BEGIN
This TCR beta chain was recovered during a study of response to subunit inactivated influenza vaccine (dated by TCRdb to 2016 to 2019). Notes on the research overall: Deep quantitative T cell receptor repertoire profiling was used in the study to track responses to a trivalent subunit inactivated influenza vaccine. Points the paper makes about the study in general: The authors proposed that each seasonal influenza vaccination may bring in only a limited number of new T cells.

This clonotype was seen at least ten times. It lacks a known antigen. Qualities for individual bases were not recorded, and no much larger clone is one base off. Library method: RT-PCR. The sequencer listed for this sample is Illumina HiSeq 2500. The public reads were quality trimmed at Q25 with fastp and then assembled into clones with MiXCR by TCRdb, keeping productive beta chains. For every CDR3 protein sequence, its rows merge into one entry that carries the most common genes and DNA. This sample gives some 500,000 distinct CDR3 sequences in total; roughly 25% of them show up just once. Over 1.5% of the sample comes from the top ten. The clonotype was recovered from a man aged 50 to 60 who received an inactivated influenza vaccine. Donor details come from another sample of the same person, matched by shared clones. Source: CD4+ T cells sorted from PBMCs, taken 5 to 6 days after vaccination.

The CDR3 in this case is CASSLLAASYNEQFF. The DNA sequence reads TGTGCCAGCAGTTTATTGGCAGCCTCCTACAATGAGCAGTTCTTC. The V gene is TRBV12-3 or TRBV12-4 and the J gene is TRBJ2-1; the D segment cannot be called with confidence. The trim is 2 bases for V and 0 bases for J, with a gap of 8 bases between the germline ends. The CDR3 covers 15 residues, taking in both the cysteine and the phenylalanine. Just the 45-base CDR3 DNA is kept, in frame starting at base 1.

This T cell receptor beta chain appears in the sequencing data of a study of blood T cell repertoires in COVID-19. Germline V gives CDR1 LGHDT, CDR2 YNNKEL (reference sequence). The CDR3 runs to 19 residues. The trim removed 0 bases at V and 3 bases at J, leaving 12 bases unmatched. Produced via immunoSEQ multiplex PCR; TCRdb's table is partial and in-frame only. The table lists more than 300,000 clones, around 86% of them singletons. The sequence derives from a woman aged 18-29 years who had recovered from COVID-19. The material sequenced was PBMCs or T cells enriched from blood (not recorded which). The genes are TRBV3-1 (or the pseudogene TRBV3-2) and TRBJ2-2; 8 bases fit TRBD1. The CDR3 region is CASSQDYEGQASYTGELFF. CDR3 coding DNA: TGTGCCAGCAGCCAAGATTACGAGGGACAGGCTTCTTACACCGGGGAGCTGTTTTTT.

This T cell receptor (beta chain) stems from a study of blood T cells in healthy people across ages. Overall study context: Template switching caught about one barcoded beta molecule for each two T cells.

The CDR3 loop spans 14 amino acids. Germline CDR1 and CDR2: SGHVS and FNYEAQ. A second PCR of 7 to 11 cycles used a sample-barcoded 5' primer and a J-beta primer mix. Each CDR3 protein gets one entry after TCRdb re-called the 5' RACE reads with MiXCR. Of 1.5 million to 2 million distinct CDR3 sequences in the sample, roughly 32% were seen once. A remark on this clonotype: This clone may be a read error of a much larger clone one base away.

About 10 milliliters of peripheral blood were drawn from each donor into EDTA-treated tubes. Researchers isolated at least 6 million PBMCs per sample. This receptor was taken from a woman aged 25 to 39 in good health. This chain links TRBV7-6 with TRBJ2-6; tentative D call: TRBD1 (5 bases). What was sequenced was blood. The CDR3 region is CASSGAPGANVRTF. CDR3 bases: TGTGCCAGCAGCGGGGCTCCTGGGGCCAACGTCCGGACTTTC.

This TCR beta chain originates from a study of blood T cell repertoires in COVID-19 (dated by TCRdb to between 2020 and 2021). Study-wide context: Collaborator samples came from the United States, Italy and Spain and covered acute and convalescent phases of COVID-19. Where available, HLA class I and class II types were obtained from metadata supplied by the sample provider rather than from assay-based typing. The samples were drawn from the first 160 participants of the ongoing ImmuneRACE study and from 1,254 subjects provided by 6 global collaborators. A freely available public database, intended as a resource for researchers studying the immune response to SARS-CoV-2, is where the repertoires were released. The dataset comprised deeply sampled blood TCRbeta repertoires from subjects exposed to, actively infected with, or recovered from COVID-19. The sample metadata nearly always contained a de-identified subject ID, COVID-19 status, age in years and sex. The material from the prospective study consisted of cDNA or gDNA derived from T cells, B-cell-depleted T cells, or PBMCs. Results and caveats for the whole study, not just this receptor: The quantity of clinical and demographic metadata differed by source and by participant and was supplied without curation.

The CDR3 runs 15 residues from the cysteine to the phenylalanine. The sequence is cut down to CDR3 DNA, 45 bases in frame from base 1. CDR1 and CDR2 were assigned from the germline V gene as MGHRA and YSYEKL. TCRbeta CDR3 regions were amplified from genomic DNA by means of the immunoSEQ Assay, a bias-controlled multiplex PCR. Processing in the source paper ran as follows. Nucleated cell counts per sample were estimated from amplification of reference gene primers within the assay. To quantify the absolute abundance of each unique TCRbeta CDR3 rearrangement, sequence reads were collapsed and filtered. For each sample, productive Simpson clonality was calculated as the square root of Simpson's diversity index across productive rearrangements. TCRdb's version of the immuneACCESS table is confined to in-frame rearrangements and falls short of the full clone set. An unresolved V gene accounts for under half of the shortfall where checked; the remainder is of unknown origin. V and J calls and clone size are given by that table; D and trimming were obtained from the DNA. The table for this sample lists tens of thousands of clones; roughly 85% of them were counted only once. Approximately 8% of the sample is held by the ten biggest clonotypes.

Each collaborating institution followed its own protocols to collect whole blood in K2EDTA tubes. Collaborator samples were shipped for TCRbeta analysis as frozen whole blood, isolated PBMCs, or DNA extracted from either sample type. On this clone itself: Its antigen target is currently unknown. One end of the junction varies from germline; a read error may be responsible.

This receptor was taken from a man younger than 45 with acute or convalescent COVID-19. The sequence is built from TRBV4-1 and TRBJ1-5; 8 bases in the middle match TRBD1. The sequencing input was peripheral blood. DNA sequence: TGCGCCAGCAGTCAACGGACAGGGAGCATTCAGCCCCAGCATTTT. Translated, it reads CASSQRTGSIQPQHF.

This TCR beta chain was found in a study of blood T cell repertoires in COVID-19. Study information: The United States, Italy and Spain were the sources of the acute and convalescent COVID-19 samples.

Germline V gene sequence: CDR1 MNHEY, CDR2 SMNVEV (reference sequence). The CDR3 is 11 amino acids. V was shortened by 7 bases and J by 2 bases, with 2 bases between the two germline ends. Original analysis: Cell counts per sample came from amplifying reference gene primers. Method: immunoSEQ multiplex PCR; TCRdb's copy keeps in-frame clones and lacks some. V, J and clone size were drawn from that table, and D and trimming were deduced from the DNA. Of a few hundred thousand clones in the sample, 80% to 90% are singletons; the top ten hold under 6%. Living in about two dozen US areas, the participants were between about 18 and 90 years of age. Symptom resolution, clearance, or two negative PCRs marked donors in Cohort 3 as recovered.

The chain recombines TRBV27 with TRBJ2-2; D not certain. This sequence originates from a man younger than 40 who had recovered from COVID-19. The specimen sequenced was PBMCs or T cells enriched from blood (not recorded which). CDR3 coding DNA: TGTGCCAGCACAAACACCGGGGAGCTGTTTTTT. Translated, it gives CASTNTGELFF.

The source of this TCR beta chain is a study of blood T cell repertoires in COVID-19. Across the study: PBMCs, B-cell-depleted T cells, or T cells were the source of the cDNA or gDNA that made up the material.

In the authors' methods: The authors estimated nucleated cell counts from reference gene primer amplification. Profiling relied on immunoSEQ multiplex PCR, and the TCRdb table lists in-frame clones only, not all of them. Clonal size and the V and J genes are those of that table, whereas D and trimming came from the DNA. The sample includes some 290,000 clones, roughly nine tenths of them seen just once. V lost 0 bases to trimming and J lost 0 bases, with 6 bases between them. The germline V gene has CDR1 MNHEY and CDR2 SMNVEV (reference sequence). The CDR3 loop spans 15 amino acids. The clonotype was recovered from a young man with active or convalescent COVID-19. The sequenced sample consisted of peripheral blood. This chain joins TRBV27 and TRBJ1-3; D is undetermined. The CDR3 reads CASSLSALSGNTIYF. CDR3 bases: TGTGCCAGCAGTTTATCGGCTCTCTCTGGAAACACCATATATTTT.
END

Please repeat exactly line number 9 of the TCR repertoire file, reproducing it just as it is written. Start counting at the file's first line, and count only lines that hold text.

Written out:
The CDR3 runs 15 residues from the cysteine to the phenylalanine. The sequence is cut down to CDR3 DNA, 45 bases in frame from base 1. CDR1 and CDR2 were assigned from the germline V gene as MGHRA and YSYEKL. TCRbeta CDR3 regions were amplified from genomic DNA by means of the immunoSEQ Assay, a bias-controlled multiplex PCR. Processing in the source paper ran as follows. Nucleated cell counts per sample were estimated from amplification of reference gene primers within the assay. To quantify the absolute abundance of each unique TCRbeta CDR3 rearrangement, sequence reads were collapsed and filtered. For each sample, productive Simpson clonality was calculated as the square root of Simpson's diversity index across productive rearrangements. TCRdb's version of the immuneACCESS table is confined to in-frame rearrangements and falls short of the full clone set. An unresolved V gene accounts for under half of the shortfall where checked; the remainder is of unknown origin. V and J calls and clone size are given by that table; D and trimming were obtained from the DNA. The table for this sample lists tens of thousands of clones; roughly 85% of them were counted only once. Approximately 8% of the sample is held by the ten biggest clonotypes.